His Life and His World

By Leo Damrosch

Yale Univ. 573 pp. $35

To achieve real literary immortality, there’s nothing to match writing a book that children love. While most of Jonathan Swift’s political and satirical tracts — all published anonymously or under assumed names — might be called ephemera of genius, “Gulliver’s Travels” (1726) is a permanent contribution to our literature and a part of the common culture of childhood. The image of shipwrecked Gulliver, awakening on a strange shore to find himself tightly bound by innumerable threads and surrounded by the six-inch-high Lilliputians, is as unforgettable as Robinson Crusoe discovering a footprint in the sand, Tom Sawyer whitewashing the fence or the confused Alice joining the Mad Tea Party.

Nonetheless, Samuel Johnson grouchily maintained that “once you have thought of big men and little men, it is very easy to do all the rest.” Johnson was wrong, if only for overlooking the blistering satire of contemporary science in Gulliver’s visit to Laputa and the blanket misanthropy of the fourth and last voyage to the land of the gentle equine Houyhnhnms and the disgusting humanoid Yahoos. The fact is, Johnson simply didn’t like Swift, and I suspect that few readers of this biography will like him either.

That’s not to say that “Jonathan Swift: His Life and His World” isn’t an excellent book. Leo Damrosch is a distinguished Harvard professor of English and the author of, among other works, an exceptional critical biography of Jean-Jacques Rousseau. He writes entertainingly and is comfortable with political and philosophical ideas as well as with literary matters. But his latest book is, by necessity, too speculative to be wholly satisfying.

First of all, much of Swift’s life remains clouded by uncertainty, partly because little documentation survives about his early years. The future writer was born in Dublin in 1667, seven months after his father’s death, and, it has been suspected, might well have been illegitimate. His mother, for some reason, allowed a wet nurse to take the baby away to England for three years and later completely absented herself from his upbringing. But where did the money for young Jonathan’s education come from? And how, when grown up, did this ambitious nobody secure a position as secretary to the aristocratic essayist Sir William Temple? One line of speculation posits that Swift’s mother might have been intimate with Sir William’s late father, who spent a lot of time in Dublin and seems to have known the Swift family.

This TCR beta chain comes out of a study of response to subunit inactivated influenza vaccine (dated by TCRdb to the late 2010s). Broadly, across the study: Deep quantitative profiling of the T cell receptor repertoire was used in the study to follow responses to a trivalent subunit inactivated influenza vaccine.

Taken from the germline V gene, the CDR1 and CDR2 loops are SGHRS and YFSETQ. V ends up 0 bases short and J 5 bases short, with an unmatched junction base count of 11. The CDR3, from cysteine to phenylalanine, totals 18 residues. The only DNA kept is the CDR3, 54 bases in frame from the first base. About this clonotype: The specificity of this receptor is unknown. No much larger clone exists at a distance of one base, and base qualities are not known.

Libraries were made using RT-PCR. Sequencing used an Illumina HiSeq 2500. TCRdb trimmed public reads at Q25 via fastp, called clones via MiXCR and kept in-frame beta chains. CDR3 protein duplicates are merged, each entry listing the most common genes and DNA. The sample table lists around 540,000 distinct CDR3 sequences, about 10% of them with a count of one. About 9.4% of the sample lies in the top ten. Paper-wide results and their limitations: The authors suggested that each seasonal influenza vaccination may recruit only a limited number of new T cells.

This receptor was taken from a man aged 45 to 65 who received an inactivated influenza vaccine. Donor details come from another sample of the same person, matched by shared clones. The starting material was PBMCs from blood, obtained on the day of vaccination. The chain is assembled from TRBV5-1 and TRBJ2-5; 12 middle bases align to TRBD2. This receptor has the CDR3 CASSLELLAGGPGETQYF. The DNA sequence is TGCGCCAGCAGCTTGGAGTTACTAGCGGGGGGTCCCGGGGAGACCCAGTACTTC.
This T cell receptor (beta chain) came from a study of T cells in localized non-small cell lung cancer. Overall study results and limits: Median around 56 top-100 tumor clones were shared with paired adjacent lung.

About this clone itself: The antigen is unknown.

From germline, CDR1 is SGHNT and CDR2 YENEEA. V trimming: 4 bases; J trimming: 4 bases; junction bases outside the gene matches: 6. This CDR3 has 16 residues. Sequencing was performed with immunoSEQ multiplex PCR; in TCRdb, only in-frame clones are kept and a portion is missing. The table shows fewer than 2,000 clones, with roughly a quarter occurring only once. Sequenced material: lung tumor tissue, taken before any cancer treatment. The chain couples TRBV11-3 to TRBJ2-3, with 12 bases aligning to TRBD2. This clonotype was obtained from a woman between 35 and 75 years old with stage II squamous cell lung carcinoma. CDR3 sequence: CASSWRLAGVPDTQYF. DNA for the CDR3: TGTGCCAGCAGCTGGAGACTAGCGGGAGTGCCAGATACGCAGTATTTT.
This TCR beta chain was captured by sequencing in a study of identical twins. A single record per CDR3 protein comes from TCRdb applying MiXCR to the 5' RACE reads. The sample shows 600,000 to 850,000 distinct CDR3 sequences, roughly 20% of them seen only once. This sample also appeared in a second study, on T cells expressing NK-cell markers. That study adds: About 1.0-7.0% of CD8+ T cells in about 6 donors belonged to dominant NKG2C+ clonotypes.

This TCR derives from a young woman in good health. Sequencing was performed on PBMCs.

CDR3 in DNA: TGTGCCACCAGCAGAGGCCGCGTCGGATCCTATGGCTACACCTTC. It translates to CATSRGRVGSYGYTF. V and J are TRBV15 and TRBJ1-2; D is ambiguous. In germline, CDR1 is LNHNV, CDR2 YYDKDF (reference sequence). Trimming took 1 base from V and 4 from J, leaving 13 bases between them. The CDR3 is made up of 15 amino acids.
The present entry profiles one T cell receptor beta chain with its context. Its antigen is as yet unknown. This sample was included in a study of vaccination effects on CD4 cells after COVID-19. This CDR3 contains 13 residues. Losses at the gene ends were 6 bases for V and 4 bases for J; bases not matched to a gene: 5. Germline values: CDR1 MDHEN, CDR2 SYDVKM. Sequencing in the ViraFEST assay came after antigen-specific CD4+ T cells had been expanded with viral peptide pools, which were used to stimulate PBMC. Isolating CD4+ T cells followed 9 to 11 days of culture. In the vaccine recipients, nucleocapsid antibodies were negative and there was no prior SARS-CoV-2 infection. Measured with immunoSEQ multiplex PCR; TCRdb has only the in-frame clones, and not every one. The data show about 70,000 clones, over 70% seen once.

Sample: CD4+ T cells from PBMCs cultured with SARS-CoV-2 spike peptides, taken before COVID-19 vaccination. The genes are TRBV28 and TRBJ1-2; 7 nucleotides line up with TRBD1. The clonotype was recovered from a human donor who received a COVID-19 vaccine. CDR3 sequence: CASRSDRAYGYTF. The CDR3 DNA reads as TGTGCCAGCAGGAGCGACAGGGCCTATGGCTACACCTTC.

All this, of course, is just rumor and conjecture. But similar riddles recur throughout Swift’s life, and most remain insoluble. Consider his sex life. Did he have one? Was his relationship with Hester Johnson — nicknamed Stella — merely one of lifelong platonic friendship, or did they secretly marry in 1716? Did he two-time Stella with the beautiful Esther Vanhomrigh, whom he called Vanessa? Damrosch quotes from passages in letters in which phrases about “drinking coffee” appear to be code for lovemaking. Yet other biographers tend to see Swift as a confirmed bachelor and point to his repellent late poems, in which women are merely gruesome vessels of corruption and filth, as indicative of his deep-seated misogyny.